Peter Bart: Celeb Chefs Generate Strong Ratings And Big Scandals, Testing Foodie Loyalty

Mario Batali Anthony Bourdain Gordon Ramsay

I’ve always thought I understood the arcane workings of the star system, but I still marvel at how cooks and bottle washers have achieved the star status of actors and musicians. Famous foodies are much in the news lately — Mario Batali, Gordon Ramsay, Wolfgang Puck and the late Anthony Bourdain — and the shows of star chefs sprawl across the TV landscape (“food TV is a cultural wasteland,” warns Bon Appetit). “Misfits, free spirits and wanderers have created a new American profession,” heralds Andrew Friedman in his new book titled Chefs, Drugs and Rock & Roll, which is good summer reading.

Friedman writes colorfully about his cast of foodie miscreants, but I am left wondering whether we’re all falling victim to a feast of hype. I’m willing to pay a hefty tab at a top restaurant heralding a “name” chef, but still wonder how the egos, prices and sexual transgressions of chef stars reached or surpassed Hollywood levels. Long lines of diners wait to get into the massive, Batali-inspired Eataly emporiums in New York, Chicago and Los Angeles, even as Batali is trying to navigate his way past his maze of kitchen catastrophes (he is officially detached from his own restaurants).

Movies about star chefs are still being churned out at a fast clip (I enjoyed Bradley Cooper’s Burnt but no one else seemed to). Gordon Ramsay’s 24 Hours to Hell and Back is getting hot ratings and has already been renewed by Fox (why do viewers enjoy Ramsay’s rants?) and that folksy foodie, Phil Rosenthal, has scored a new traveling restaurant show on Netflix (he seems to own almost every restaurant that he recommends). Meanwhile, Matt Weaver, who with David Gelb is responsible for that memorable father-and-son foodie movie, Jiro Dreams of Sushi, has optioned Friedman’s Chefs & Drugs book (with Renee Frigo) as the basis for a docuseries, covering the ascent of the star chef (Weaver also produced the non-foodie Rock of Ages).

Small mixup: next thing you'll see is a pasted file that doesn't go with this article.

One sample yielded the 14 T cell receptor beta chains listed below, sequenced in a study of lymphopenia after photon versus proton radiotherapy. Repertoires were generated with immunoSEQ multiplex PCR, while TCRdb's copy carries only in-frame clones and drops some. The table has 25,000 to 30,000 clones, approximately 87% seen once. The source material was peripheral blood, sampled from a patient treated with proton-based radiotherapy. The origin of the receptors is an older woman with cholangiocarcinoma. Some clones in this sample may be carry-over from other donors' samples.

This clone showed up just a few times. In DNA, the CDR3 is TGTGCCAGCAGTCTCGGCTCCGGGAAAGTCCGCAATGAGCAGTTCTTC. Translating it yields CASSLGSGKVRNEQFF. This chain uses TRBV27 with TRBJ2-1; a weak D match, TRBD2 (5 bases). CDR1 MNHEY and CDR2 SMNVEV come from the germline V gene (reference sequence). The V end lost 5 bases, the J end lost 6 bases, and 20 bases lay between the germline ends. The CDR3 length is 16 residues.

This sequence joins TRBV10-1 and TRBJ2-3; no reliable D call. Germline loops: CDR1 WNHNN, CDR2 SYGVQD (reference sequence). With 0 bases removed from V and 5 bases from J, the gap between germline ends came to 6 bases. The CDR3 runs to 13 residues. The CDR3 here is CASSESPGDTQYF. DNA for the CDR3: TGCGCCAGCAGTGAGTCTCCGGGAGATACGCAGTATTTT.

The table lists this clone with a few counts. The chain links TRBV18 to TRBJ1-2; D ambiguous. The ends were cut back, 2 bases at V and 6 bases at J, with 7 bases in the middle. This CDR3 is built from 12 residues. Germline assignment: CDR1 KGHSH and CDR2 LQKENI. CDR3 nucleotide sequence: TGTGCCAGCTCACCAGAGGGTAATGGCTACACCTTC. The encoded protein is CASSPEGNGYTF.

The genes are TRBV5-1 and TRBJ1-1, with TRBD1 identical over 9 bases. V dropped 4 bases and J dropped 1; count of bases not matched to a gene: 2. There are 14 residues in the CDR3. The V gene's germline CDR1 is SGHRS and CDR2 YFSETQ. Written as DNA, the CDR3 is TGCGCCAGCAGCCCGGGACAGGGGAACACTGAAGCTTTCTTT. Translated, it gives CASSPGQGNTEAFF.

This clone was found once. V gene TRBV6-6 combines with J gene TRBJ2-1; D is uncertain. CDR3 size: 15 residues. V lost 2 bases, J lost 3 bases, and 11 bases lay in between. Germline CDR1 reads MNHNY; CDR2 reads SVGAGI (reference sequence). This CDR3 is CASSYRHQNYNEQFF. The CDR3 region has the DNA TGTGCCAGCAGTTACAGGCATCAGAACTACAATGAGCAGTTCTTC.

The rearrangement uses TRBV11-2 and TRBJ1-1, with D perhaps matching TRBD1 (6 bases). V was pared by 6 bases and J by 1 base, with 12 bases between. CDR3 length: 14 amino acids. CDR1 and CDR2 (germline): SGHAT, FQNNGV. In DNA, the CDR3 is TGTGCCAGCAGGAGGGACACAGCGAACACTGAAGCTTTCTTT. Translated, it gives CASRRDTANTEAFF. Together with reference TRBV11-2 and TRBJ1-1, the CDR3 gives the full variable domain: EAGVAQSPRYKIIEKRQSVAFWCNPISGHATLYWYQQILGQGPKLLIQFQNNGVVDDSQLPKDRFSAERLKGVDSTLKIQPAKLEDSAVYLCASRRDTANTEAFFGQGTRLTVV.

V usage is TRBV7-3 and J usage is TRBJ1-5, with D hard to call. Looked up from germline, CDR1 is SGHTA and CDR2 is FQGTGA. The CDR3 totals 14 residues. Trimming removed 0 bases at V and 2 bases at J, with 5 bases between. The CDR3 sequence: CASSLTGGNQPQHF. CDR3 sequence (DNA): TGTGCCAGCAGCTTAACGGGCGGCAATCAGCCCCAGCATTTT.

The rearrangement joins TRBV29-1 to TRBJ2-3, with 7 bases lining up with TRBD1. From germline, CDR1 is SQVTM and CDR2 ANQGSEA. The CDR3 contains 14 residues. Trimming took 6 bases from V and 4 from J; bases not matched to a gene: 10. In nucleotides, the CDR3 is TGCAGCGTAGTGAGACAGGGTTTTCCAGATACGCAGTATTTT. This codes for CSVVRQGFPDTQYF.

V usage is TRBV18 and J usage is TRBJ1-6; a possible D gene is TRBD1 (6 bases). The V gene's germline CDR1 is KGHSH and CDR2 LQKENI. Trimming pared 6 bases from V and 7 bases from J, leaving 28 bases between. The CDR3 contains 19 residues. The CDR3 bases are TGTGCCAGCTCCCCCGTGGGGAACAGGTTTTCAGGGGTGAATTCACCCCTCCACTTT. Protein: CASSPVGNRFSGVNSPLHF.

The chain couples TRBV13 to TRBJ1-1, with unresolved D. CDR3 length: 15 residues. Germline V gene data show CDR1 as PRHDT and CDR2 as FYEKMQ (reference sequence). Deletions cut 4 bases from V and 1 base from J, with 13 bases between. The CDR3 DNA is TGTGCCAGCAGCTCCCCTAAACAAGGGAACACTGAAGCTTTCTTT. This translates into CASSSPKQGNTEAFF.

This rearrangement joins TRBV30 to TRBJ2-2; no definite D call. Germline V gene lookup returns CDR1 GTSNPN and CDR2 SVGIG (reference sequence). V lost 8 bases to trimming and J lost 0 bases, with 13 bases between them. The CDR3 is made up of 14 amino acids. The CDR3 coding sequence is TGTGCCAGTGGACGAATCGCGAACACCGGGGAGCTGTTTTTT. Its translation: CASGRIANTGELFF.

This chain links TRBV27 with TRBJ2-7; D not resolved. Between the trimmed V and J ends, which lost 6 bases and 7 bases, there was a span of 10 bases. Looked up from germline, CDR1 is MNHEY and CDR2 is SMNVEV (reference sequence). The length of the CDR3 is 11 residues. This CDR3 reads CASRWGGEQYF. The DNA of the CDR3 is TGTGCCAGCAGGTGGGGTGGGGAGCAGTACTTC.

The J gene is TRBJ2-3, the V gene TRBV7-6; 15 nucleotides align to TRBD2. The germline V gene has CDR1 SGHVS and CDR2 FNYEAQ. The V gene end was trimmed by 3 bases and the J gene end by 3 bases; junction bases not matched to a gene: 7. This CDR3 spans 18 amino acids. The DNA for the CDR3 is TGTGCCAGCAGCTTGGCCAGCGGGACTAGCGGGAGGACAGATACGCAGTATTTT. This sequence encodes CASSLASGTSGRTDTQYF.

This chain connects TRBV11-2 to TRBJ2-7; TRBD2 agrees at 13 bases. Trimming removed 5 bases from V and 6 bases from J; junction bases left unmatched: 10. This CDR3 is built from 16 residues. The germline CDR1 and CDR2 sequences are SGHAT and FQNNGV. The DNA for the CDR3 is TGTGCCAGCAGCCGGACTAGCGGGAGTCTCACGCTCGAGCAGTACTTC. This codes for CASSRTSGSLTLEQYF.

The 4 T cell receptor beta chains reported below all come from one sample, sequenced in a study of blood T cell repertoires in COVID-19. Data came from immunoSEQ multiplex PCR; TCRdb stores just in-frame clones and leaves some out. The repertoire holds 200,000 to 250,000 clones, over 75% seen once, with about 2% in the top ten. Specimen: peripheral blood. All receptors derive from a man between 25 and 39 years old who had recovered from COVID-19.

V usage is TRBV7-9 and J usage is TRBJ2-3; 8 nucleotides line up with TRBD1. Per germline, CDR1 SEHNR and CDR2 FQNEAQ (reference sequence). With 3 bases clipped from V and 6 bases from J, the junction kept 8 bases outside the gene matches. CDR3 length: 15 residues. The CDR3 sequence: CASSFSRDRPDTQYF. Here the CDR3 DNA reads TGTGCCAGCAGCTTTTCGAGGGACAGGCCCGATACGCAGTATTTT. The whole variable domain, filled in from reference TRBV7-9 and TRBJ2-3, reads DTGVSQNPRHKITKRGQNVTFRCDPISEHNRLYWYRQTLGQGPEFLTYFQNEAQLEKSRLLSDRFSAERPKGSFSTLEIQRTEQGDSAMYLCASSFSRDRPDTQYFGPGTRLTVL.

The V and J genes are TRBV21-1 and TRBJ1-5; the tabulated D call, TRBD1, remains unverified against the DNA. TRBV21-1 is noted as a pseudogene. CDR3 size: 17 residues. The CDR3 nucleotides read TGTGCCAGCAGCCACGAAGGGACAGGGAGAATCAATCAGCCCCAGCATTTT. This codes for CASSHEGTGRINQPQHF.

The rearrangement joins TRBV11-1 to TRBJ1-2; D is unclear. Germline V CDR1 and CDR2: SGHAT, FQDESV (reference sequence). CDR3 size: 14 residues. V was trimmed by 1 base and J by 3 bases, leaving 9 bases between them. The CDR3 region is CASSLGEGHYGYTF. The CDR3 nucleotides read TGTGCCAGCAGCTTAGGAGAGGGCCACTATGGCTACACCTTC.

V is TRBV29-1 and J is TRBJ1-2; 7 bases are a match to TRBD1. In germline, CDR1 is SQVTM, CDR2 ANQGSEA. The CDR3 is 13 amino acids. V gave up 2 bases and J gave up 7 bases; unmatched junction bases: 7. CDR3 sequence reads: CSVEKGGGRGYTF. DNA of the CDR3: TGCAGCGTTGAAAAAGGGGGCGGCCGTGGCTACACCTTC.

Bourdain’s tragic suicide underscored the turbulent triumphs and disasters of the culinary cult. His early shows on the Food Network delivered a remarkable litany of hints about cuisine as well as snarky insights into kitchen intrigues. Life on the cooking line, it turns out, is even more relentlessly raucous than on a movie set. As Bourdain’s audience grew on CNN, however, he became increasingly obsessed with the culture, not just the cuisine, of the places he visited, and his mood became ever darker. He seemed happy to explain what people were eating, but was troubled about what their leaders were thinking. His passing opens a big gap in the pop culture landscape.

Julia Child

As Friedman makes clear, many if not most chefs similar problems in their younger years intersecting with conventional society. “Mine is a business that’s nonverbal, that’s sensual,” Bourdain once explained. “In the end, the kitchen will always embrace you,” wrote Batali, who started as a dishwasher. Friedman’s book still reminds us of how establishment chefs blocked aspiring young American cooks thru the 1980s and ’90s. Even Daniel Boulud, who came to the U.S. from France in 1981, acknowledged the fervent anti-Americanism that he observed in New York’s French-oriented kitchens. “It was supposedly about a lack of training,” but also about outright snobbishness, he wrote. A small band of American food critics like Gael Greene and Craig Claiborne helped focus attention on young American chefs including the much heralded (and perhaps over-rated) Alice Waters of Chez Panisse in San Francisco. And the breakthrough of the unintentionally hilarious Julia Child vastly increased the TV foodie audience.

Clearly a chef’s success, like an actor’s, is a function of character and personality rather than pure culinary talent. From the outset, Wolfgang Puck knew his stuff but, starting with Spago, his crowded little joint on Sunset Boulevard, he saw to it that his restaurants were hospitable and warm. Diners were always greeted with a handshake as well as his ubiquitous pizza topped with caviar (it was ostensibly free but always appeared on the bill). By contrast, a chilly restaurant like Bouchon, a critics’ favorite, recently closed its doors in Beverly Hills (its revered absentee owner was Thomas Keller).

Today, given rising costs and stubborn labor disputes, it’s probably easier to run a successful food show than a successful restaurant. On his new TV show, Ramsay cruises into failing restaurants and tells chefs how to correct mistakes. I remember visiting a failing Ramsay restaurant in Los Angeles a couple of years ago where Ramsay couldn’t fix his own mistakes, and his place in London has the warmth of a DMV.

In terms of my own eating habits, I managed last month to eat my way across France without patronizing a single Michelin star. Non-celebrity chefs try harder and run their restaurants better. And returning home, it was nice this weekend to put a burger on the barbecue.

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